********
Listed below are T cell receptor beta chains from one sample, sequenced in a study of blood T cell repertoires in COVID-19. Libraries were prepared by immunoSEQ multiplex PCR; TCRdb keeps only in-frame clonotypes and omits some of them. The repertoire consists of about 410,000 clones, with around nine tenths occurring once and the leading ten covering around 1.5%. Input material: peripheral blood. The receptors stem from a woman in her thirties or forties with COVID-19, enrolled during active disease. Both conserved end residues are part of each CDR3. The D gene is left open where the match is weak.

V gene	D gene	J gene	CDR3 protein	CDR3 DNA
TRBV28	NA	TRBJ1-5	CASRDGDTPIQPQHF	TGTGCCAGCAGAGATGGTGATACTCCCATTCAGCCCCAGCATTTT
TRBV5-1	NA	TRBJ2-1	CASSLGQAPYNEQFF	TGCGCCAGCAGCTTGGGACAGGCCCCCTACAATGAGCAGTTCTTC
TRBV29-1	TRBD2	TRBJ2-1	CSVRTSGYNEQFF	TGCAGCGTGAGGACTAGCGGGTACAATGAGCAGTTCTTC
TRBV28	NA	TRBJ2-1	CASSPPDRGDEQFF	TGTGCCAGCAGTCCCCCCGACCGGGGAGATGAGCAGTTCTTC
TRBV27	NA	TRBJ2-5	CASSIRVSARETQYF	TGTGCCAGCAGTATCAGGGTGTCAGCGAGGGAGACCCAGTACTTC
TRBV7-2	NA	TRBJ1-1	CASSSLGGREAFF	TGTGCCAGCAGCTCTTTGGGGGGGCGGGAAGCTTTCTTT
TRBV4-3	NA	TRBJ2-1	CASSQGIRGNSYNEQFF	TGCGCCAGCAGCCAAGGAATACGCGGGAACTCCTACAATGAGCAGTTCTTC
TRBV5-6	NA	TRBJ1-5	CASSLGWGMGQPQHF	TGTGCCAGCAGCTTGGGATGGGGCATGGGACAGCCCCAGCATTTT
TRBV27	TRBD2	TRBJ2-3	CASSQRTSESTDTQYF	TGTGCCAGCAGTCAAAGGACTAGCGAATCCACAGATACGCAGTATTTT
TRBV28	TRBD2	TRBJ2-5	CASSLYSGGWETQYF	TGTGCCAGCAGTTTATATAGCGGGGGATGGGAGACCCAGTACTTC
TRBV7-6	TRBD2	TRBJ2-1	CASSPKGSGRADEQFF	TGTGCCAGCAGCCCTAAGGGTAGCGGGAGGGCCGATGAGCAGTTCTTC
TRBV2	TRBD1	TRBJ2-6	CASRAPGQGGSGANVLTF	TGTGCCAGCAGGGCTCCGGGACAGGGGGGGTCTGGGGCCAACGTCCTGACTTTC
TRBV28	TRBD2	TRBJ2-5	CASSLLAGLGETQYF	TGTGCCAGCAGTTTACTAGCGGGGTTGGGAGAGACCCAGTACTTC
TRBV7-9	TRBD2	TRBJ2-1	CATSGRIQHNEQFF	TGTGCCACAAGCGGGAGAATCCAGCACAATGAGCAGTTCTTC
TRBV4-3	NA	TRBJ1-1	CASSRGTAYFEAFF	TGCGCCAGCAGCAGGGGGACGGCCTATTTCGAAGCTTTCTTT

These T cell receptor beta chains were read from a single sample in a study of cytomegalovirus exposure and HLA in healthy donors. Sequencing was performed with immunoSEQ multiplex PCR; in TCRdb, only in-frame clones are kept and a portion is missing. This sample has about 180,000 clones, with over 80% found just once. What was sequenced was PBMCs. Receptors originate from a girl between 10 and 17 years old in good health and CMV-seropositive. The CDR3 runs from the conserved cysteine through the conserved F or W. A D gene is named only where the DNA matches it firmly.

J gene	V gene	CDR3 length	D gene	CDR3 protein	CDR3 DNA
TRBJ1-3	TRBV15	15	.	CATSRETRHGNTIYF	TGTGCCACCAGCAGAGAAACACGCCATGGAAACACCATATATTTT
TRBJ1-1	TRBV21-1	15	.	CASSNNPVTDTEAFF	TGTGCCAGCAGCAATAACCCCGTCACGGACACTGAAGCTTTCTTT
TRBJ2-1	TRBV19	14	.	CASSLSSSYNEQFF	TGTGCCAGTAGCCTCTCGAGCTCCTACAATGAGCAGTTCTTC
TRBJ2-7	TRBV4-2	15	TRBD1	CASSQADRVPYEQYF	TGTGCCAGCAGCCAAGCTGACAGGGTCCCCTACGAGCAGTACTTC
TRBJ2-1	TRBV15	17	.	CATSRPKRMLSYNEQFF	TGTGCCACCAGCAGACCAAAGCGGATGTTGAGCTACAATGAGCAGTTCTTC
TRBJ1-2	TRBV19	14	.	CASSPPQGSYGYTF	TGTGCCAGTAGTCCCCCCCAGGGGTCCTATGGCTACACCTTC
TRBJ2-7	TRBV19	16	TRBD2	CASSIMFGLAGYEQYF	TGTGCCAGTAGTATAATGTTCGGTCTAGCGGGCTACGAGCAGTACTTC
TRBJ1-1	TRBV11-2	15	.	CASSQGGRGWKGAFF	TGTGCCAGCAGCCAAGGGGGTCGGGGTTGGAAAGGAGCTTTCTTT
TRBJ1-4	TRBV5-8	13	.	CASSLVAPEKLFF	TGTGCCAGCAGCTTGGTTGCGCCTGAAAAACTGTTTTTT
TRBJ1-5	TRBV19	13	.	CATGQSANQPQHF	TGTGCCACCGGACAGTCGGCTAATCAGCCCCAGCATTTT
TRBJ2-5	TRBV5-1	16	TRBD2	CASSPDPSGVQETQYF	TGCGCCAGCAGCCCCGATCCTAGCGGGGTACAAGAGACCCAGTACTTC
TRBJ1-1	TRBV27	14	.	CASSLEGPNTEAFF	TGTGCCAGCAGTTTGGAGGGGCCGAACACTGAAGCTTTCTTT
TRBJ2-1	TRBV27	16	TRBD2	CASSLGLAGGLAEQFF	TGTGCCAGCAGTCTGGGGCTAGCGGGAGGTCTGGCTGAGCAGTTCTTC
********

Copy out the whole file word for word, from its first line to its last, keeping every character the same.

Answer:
Listed below are T cell receptor beta chains from one sample, sequenced in a study of blood T cell repertoires in COVID-19. Libraries were prepared by immunoSEQ multiplex PCR; TCRdb keeps only in-frame clonotypes and omits some of them. The repertoire consists of about 410,000 clones, with around nine tenths occurring once and the leading ten covering around 1.5%. Input material: peripheral blood. The receptors stem from a woman in her thirties or forties with COVID-19, enrolled during active disease. Both conserved end residues are part of each CDR3. The D gene is left open where the match is weak.

V gene	D gene	J gene	CDR3 protein	CDR3 DNA
TRBV28	NA	TRBJ1-5	CASRDGDTPIQPQHF	TGTGCCAGCAGAGATGGTGATACTCCCATTCAGCCCCAGCATTTT
TRBV5-1	NA	TRBJ2-1	CASSLGQAPYNEQFF	TGCGCCAGCAGCTTGGGACAGGCCCCCTACAATGAGCAGTTCTTC
TRBV29-1	TRBD2	TRBJ2-1	CSVRTSGYNEQFF	TGCAGCGTGAGGACTAGCGGGTACAATGAGCAGTTCTTC
TRBV28	NA	TRBJ2-1	CASSPPDRGDEQFF	TGTGCCAGCAGTCCCCCCGACCGGGGAGATGAGCAGTTCTTC
TRBV27	NA	TRBJ2-5	CASSIRVSARETQYF	TGTGCCAGCAGTATCAGGGTGTCAGCGAGGGAGACCCAGTACTTC
TRBV7-2	NA	TRBJ1-1	CASSSLGGREAFF	TGTGCCAGCAGCTCTTTGGGGGGGCGGGAAGCTTTCTTT
TRBV4-3	NA	TRBJ2-1	CASSQGIRGNSYNEQFF	TGCGCCAGCAGCCAAGGAATACGCGGGAACTCCTACAATGAGCAGTTCTTC
TRBV5-6	NA	TRBJ1-5	CASSLGWGMGQPQHF	TGTGCCAGCAGCTTGGGATGGGGCATGGGACAGCCCCAGCATTTT
TRBV27	TRBD2	TRBJ2-3	CASSQRTSESTDTQYF	TGTGCCAGCAGTCAAAGGACTAGCGAATCCACAGATACGCAGTATTTT
TRBV28	TRBD2	TRBJ2-5	CASSLYSGGWETQYF	TGTGCCAGCAGTTTATATAGCGGGGGATGGGAGACCCAGTACTTC
TRBV7-6	TRBD2	TRBJ2-1	CASSPKGSGRADEQFF	TGTGCCAGCAGCCCTAAGGGTAGCGGGAGGGCCGATGAGCAGTTCTTC
TRBV2	TRBD1	TRBJ2-6	CASRAPGQGGSGANVLTF	TGTGCCAGCAGGGCTCCGGGACAGGGGGGGTCTGGGGCCAACGTCCTGACTTTC
TRBV28	TRBD2	TRBJ2-5	CASSLLAGLGETQYF	TGTGCCAGCAGTTTACTAGCGGGGTTGGGAGAGACCCAGTACTTC
TRBV7-9	TRBD2	TRBJ2-1	CATSGRIQHNEQFF	TGTGCCACAAGCGGGAGAATCCAGCACAATGAGCAGTTCTTC
TRBV4-3	NA	TRBJ1-1	CASSRGTAYFEAFF	TGCGCCAGCAGCAGGGGGACGGCCTATTTCGAAGCTTTCTTT

These T cell receptor beta chains were read from a single sample in a study of cytomegalovirus exposure and HLA in healthy donors. Sequencing was performed with immunoSEQ multiplex PCR; in TCRdb, only in-frame clones are kept and a portion is missing. This sample has about 180,000 clones, with over 80% found just once. What was sequenced was PBMCs. Receptors originate from a girl between 10 and 17 years old in good health and CMV-seropositive. The CDR3 runs from the conserved cysteine through the conserved F or W. A D gene is named only where the DNA matches it firmly.

J gene	V gene	CDR3 length	D gene	CDR3 protein	CDR3 DNA
TRBJ1-3	TRBV15	15	.	CATSRETRHGNTIYF	TGTGCCACCAGCAGAGAAACACGCCATGGAAACACCATATATTTT
TRBJ1-1	TRBV21-1	15	.	CASSNNPVTDTEAFF	TGTGCCAGCAGCAATAACCCCGTCACGGACACTGAAGCTTTCTTT
TRBJ2-1	TRBV19	14	.	CASSLSSSYNEQFF	TGTGCCAGTAGCCTCTCGAGCTCCTACAATGAGCAGTTCTTC
TRBJ2-7	TRBV4-2	15	TRBD1	CASSQADRVPYEQYF	TGTGCCAGCAGCCAAGCTGACAGGGTCCCCTACGAGCAGTACTTC
TRBJ2-1	TRBV15	17	.	CATSRPKRMLSYNEQFF	TGTGCCACCAGCAGACCAAAGCGGATGTTGAGCTACAATGAGCAGTTCTTC
TRBJ1-2	TRBV19	14	.	CASSPPQGSYGYTF	TGTGCCAGTAGTCCCCCCCAGGGGTCCTATGGCTACACCTTC
TRBJ2-7	TRBV19	16	TRBD2	CASSIMFGLAGYEQYF	TGTGCCAGTAGTATAATGTTCGGTCTAGCGGGCTACGAGCAGTACTTC
TRBJ1-1	TRBV11-2	15	.	CASSQGGRGWKGAFF	TGTGCCAGCAGCCAAGGGGGTCGGGGTTGGAAAGGAGCTTTCTTT
TRBJ1-4	TRBV5-8	13	.	CASSLVAPEKLFF	TGTGCCAGCAGCTTGGTTGCGCCTGAAAAACTGTTTTTT
TRBJ1-5	TRBV19	13	.	CATGQSANQPQHF	TGTGCCACCGGACAGTCGGCTAATCAGCCCCAGCATTTT
TRBJ2-5	TRBV5-1	16	TRBD2	CASSPDPSGVQETQYF	TGCGCCAGCAGCCCCGATCCTAGCGGGGTACAAGAGACCCAGTACTTC
TRBJ1-1	TRBV27	14	.	CASSLEGPNTEAFF	TGTGCCAGCAGTTTGGAGGGGCCGAACACTGAAGCTTTCTTT
TRBJ2-1	TRBV27	16	TRBD2	CASSLGLAGGLAEQFF	TGTGCCAGCAGTCTGGGGCTAGCGGGAGGTCTGGCTGAGCAGTTCTTC